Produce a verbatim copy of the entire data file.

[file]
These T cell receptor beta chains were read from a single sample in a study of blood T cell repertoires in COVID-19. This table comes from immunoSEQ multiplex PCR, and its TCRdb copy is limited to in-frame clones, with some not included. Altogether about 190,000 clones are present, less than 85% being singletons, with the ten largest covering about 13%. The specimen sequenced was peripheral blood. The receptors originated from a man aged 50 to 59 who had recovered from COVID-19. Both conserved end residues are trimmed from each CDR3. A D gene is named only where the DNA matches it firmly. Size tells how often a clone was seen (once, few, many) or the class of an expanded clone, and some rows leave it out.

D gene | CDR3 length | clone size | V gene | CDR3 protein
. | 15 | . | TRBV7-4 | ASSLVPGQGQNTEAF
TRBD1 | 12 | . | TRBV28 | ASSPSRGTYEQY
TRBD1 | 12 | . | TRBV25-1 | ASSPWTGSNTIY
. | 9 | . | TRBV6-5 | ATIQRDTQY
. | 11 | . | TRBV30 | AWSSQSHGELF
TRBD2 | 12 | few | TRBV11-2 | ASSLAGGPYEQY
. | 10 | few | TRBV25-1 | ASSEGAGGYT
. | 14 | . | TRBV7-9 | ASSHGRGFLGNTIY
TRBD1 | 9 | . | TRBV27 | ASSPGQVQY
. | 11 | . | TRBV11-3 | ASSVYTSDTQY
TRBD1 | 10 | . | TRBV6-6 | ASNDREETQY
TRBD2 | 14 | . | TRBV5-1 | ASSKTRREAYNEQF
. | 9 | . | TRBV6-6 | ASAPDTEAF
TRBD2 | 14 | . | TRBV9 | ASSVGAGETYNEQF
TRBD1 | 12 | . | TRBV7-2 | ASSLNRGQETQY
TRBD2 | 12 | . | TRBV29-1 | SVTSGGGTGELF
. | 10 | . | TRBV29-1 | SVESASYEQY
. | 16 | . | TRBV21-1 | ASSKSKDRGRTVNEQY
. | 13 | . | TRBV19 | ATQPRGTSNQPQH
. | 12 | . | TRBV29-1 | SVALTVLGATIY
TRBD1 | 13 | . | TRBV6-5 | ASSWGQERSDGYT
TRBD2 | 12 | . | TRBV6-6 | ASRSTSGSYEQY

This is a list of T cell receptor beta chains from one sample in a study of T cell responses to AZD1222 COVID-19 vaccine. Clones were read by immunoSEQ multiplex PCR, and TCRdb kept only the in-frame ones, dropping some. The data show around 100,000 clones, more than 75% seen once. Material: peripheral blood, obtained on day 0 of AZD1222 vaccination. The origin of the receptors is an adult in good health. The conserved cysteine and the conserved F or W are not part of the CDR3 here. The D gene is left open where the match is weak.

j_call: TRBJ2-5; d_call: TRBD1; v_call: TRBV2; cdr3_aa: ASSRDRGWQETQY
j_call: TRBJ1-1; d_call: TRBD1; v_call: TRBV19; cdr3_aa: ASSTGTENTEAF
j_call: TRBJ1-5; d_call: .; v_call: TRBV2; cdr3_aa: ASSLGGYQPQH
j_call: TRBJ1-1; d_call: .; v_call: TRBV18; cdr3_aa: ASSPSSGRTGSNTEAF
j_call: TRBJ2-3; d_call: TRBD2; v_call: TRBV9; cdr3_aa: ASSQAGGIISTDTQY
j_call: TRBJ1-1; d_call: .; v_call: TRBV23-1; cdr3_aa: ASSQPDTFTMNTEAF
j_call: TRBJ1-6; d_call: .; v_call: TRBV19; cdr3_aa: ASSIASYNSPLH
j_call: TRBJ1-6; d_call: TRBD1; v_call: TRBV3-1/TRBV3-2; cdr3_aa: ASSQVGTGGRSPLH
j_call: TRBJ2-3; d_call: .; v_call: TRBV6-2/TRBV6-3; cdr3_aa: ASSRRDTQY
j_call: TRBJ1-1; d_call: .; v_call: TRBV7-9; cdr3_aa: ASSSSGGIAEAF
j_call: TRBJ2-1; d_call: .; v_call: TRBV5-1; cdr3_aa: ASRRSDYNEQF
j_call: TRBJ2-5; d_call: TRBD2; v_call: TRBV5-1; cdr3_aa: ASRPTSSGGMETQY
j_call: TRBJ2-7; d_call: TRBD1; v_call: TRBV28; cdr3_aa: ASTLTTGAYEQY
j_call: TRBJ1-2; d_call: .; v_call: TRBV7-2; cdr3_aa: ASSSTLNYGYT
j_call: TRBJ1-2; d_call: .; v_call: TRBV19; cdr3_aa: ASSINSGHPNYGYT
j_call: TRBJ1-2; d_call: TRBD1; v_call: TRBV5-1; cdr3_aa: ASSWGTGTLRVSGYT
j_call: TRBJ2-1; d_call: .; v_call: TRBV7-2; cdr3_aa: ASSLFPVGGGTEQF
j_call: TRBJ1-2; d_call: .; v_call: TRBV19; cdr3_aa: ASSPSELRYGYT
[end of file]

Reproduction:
These T cell receptor beta chains were read from a single sample in a study of blood T cell repertoires in COVID-19. This table comes from immunoSEQ multiplex PCR, and its TCRdb copy is limited to in-frame clones, with some not included. Altogether about 190,000 clones are present, less than 85% being singletons, with the ten largest covering about 13%. The specimen sequenced was peripheral blood. The receptors originated from a man aged 50 to 59 who had recovered from COVID-19. Both conserved end residues are trimmed from each CDR3. A D gene is named only where the DNA matches it firmly. Size tells how often a clone was seen (once, few, many) or the class of an expanded clone, and some rows leave it out.

D gene | CDR3 length | clone size | V gene | CDR3 protein
. | 15 | . | TRBV7-4 | ASSLVPGQGQNTEAF
TRBD1 | 12 | . | TRBV28 | ASSPSRGTYEQY
TRBD1 | 12 | . | TRBV25-1 | ASSPWTGSNTIY
. | 9 | . | TRBV6-5 | ATIQRDTQY
. | 11 | . | TRBV30 | AWSSQSHGELF
TRBD2 | 12 | few | TRBV11-2 | ASSLAGGPYEQY
. | 10 | few | TRBV25-1 | ASSEGAGGYT
. | 14 | . | TRBV7-9 | ASSHGRGFLGNTIY
TRBD1 | 9 | . | TRBV27 | ASSPGQVQY
. | 11 | . | TRBV11-3 | ASSVYTSDTQY
TRBD1 | 10 | . | TRBV6-6 | ASNDREETQY
TRBD2 | 14 | . | TRBV5-1 | ASSKTRREAYNEQF
. | 9 | . | TRBV6-6 | ASAPDTEAF
TRBD2 | 14 | . | TRBV9 | ASSVGAGETYNEQF
TRBD1 | 12 | . | TRBV7-2 | ASSLNRGQETQY
TRBD2 | 12 | . | TRBV29-1 | SVTSGGGTGELF
. | 10 | . | TRBV29-1 | SVESASYEQY
. | 16 | . | TRBV21-1 | ASSKSKDRGRTVNEQY
. | 13 | . | TRBV19 | ATQPRGTSNQPQH
. | 12 | . | TRBV29-1 | SVALTVLGATIY
TRBD1 | 13 | . | TRBV6-5 | ASSWGQERSDGYT
TRBD2 | 12 | . | TRBV6-6 | ASRSTSGSYEQY

This is a list of T cell receptor beta chains from one sample in a study of T cell responses to AZD1222 COVID-19 vaccine. Clones were read by immunoSEQ multiplex PCR, and TCRdb kept only the in-frame ones, dropping some. The data show around 100,000 clones, more than 75% seen once. Material: peripheral blood, obtained on day 0 of AZD1222 vaccination. The origin of the receptors is an adult in good health. The conserved cysteine and the conserved F or W are not part of the CDR3 here. The D gene is left open where the match is weak.

j_call: TRBJ2-5; d_call: TRBD1; v_call: TRBV2; cdr3_aa: ASSRDRGWQETQY
j_call: TRBJ1-1; d_call: TRBD1; v_call: TRBV19; cdr3_aa: ASSTGTENTEAF
j_call: TRBJ1-5; d_call: .; v_call: TRBV2; cdr3_aa: ASSLGGYQPQH
j_call: TRBJ1-1; d_call: .; v_call: TRBV18; cdr3_aa: ASSPSSGRTGSNTEAF
j_call: TRBJ2-3; d_call: TRBD2; v_call: TRBV9; cdr3_aa: ASSQAGGIISTDTQY
j_call: TRBJ1-1; d_call: .; v_call: TRBV23-1; cdr3_aa: ASSQPDTFTMNTEAF
j_call: TRBJ1-6; d_call: .; v_call: TRBV19; cdr3_aa: ASSIASYNSPLH
j_call: TRBJ1-6; d_call: TRBD1; v_call: TRBV3-1/TRBV3-2; cdr3_aa: ASSQVGTGGRSPLH
j_call: TRBJ2-3; d_call: .; v_call: TRBV6-2/TRBV6-3; cdr3_aa: ASSRRDTQY
j_call: TRBJ1-1; d_call: .; v_call: TRBV7-9; cdr3_aa: ASSSSGGIAEAF
j_call: TRBJ2-1; d_call: .; v_call: TRBV5-1; cdr3_aa: ASRRSDYNEQF
j_call: TRBJ2-5; d_call: TRBD2; v_call: TRBV5-1; cdr3_aa: ASRPTSSGGMETQY
j_call: TRBJ2-7; d_call: TRBD1; v_call: TRBV28; cdr3_aa: ASTLTTGAYEQY
j_call: TRBJ1-2; d_call: .; v_call: TRBV7-2; cdr3_aa: ASSSTLNYGYT
j_call: TRBJ1-2; d_call: .; v_call: TRBV19; cdr3_aa: ASSINSGHPNYGYT
j_call: TRBJ1-2; d_call: TRBD1; v_call: TRBV5-1; cdr3_aa: ASSWGTGTLRVSGYT
j_call: TRBJ2-1; d_call: .; v_call: TRBV7-2; cdr3_aa: ASSLFPVGGGTEQF
j_call: TRBJ1-2; d_call: .; v_call: TRBV19; cdr3_aa: ASSPSELRYGYT